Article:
Enna Exakta Lenses  

In 1953, the Enna Optical Works (Enna-Werke) of Munich, Germany began producing lenses in Exakta mount. They began producing preset and manual diaphragm lenses in focal lengths from 24mm to 600mm, as well as at least one zoom, an 85-250mm f4.0 giant.

"Sockel" Mount Automatic Lenses

Version 1 "Sockel" Lenses

Enna produced two series of interchangeable "Sockel" mount lenses. The early, first series used a rather awkward semi-automatic diaphragm that had to be cocked to open the diaphragm to its largest opening. The earliest "Sockel" optics were called Sandmar (a name you might recall from the Argus brick camera series).

The Version 1 "Sockel" lenses were available in at least 6 different focal lengths. The ones in my collection are as follows:

28mm f3.5 Ultra-Sandmar (later Ultra-Lithagon)

35mm f2.8 Sandmar (later Lithagon)

35mm f1.9 Super Sandmar (later Super-Lithagon)

50mm f1.9 Sandmar (later Ennalyt) with mount

135mm f3.5 Tele-Sandmar (later Tele-Ennalyt) - (not pictured)


It is interesting to point out that the 35mm f1.9 Enna was the fastest wide angle ever produced by a German manufacturer for the Exakta despite its' early introduction. Today, high speed wide angle lenses are quite common and they can possibly trace their roots to this first Enna. The photo shows 4 of the 6 lenses with the 50mm Sandmar in its Sockel mount and a typical plastic keeper in which these lenses were supplied by Enna.


Version 2 "Sockel" Lenses

Later, Enna introduced a fully automatic "Sockel" mount with a series of 7 different lenses that utilized an updated mount. None of the new mount lenses are interchangeable with the earlier semi-automatic mount system. Each of these lenses take 52mm filters.

The new mounts were available not only for the Exakta, but also for the Praktica/Edixa (M42) as well. This series is highly collectible and in strong demand. The photo on the left shows the automatic mount for the Exakta/Exa in the original Enna packaging.



The lenses manufactured for this updated automatic "sockel" mount were:

24mm f4.0 Auto Ennalyt (not shown)

28mm f3.5 Auto Ennalyt

35mm f2.8 Auto Ennalyt

50mm f1.9 Auto Ennalyt with mount

90mm f2.8 Auto Tele-Ennalyt

135mm f2.8 Auto Tele-Ennalyt

240mm f4.5 Auto Tele-Ennalyt


It is interesting to note that Enna apparently used the lens names "Ennalyt" and "Lithagon" interchangeably among their wide angle lenses. Their Sockel lens catalog lists shows the lenses as Ennalyts yet I have in my collection 3 Version 2 Sockel lenses that are clearly marked Lithagon.

The photo on the left shows them displayed with their Enna plastic dome cases.

24mm f4.0 Auto Lithagon

28mm f3.5 Auto Lithagon

35mm f2.8 Auto Lithagon



Enna Automatic Lenses

Enna also produced most of the automatic "sockel" lenses in a regular automatic (non-interchangeable) mount. As with the sockel lenses above, each of these lenses use the popular 52mm filter size.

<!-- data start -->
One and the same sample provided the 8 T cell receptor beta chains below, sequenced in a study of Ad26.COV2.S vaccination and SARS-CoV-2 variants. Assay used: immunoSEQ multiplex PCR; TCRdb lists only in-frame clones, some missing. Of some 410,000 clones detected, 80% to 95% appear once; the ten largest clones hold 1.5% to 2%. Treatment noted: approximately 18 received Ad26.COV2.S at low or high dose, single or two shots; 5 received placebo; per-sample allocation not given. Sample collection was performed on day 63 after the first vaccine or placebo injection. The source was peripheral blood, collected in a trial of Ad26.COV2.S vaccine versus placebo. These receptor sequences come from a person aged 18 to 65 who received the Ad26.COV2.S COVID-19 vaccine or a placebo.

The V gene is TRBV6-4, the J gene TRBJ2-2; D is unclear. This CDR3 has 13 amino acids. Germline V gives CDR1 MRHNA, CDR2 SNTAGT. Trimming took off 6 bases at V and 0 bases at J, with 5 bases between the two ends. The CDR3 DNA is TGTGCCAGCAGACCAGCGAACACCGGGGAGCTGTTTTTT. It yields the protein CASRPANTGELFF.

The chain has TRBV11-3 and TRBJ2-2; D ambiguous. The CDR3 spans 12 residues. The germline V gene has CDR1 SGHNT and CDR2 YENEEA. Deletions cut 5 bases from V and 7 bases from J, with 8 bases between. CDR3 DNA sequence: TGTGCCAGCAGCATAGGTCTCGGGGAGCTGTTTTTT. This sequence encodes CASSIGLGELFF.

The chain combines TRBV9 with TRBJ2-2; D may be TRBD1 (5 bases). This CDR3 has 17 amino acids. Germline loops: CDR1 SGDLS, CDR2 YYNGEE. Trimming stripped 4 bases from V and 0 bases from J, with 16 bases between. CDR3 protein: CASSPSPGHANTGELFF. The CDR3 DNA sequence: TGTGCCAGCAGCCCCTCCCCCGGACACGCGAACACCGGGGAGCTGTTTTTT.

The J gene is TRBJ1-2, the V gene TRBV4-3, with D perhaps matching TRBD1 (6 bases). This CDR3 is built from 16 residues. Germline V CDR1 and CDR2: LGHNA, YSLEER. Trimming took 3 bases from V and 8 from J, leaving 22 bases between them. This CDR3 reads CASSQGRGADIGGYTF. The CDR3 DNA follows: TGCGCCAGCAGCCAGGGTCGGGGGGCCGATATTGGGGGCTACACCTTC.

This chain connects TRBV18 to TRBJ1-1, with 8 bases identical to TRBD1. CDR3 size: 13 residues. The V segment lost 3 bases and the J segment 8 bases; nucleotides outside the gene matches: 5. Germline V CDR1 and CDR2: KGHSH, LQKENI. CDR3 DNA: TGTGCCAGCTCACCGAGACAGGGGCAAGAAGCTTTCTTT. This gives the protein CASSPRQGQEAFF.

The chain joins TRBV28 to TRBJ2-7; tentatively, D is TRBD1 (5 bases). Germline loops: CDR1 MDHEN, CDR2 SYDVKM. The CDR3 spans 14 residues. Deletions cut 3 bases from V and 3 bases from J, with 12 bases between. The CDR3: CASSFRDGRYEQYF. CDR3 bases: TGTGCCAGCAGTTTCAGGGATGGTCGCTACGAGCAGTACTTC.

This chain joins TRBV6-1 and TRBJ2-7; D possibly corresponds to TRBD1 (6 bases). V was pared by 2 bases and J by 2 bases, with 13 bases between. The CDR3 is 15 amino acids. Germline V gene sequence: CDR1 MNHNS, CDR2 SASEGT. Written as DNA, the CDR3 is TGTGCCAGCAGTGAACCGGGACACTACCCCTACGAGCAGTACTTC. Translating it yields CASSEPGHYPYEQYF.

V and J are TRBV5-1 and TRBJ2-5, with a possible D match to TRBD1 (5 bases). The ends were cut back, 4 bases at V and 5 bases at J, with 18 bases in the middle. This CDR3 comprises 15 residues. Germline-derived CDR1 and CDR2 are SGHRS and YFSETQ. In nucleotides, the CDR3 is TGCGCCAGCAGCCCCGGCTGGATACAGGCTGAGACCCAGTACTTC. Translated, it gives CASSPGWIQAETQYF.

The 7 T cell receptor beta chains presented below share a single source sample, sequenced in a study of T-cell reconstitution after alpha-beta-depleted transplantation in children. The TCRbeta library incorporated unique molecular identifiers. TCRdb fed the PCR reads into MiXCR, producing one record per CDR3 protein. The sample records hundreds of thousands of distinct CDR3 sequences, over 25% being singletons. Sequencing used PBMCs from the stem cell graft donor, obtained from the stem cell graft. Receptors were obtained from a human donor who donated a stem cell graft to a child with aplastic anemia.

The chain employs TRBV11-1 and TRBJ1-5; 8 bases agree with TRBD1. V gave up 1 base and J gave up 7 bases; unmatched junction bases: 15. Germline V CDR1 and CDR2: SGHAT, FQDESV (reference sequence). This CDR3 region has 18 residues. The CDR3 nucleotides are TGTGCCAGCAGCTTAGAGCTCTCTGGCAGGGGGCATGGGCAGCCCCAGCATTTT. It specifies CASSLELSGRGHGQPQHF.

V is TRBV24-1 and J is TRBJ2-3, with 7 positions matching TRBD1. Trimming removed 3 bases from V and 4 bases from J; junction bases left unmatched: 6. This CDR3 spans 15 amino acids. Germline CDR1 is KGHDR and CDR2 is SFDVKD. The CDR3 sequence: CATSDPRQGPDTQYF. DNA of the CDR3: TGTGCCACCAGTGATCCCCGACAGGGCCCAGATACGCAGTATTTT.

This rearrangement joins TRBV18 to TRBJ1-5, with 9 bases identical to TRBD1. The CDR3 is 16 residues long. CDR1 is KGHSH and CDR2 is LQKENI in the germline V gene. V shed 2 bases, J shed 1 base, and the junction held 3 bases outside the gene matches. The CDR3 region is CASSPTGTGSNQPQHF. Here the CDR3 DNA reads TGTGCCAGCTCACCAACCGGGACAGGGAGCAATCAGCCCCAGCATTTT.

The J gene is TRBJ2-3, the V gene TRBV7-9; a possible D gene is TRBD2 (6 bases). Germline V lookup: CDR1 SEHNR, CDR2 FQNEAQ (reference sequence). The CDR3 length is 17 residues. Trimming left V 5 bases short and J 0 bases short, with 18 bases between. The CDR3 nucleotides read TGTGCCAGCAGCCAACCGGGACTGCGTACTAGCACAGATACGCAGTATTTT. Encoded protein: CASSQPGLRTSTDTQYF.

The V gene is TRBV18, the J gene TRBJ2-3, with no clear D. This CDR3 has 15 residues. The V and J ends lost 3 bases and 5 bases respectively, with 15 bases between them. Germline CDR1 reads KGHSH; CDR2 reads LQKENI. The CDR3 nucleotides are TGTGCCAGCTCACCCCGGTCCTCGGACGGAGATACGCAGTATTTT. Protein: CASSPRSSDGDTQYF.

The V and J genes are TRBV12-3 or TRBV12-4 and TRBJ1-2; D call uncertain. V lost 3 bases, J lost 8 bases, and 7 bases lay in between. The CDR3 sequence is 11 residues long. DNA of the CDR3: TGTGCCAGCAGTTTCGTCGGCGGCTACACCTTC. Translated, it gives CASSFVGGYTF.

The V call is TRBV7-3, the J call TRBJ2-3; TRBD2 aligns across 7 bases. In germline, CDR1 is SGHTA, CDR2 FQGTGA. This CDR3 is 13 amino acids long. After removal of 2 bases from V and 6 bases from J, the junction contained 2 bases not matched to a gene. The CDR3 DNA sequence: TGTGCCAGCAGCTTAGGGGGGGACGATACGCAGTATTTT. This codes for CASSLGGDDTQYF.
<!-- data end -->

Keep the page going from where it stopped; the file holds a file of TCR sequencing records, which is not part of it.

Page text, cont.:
The photo on the left shows:

24mm f4 Auto Lithagon

135mm f2.8 Auto Tele-Ennalyt

240mm f4.5 Auto Tele-Ennalyt



Enna High Speed Optics

A notable lens in the Enna Exakta lens repertoire is the high speed 85mm f1.5.

I have been fortunate in being able to acquire three different versions. The two chrome versions, the 85 Ennaston and the 85 Lithagon appear to be the same lenses with different names. Both are quite heavy. The black 85mm Ennalyt was slightly lighter in weight but had a larger filter size.

They are quite uncommon if not rare, and are excellent optics for portraiture.

The 85 Ennaston is displayed first with its proper lens hood.

85mm f1.5 Ennaston



The 85 Ennalyt and 85 Lithagon are displayed next .

85mm f1.5 Lithagon

85mm f1.5 Ennalyt




  Enna's "Big Guns"

In addition to the 2 non-automatic high speed lenses displayed above, Enna also produced a series of longer telephoto lenses in focal lengths 200mm to 600mm as well as an 85 to 250mm Zoom.

The 400mm f4.5 Tele-Ennalyt is displayed with its proper hood and lens caps. It has f-stops from f4.5 to 32 and focuses as close as 5 meters. It has a rotating tripod mount and a built-in slot for filters.

400mm f4.5 Tele-Ennalyt


85-250mm f4.0 Tele-Zoom



The Rare Enna 200mm f4.5 Tele-Sandmar

Another rare lens in the early Enna lens lineup was the 200mm f4.5 Tele-Sandmar. Seldom encountered, the 200 Sandmar featured a built-in tripod mount and took what appears to be 70mm filters.

An impressive looking lens, it is displayed on the right with its fitted Enna leather case.

200mm f4.5 Tele-Sandmar


Enna Lens Brochures

I was recently fortunate enough to obtain original brochures detailing the entire Enna Lens lineup.

Written in German text, the silver brochure details the earlier lenses while the tan/orange one details the later lenses.


As late as the early 1980's, Enna was producing lenses in Nikon, Canon, Pentax, etc. mounts.

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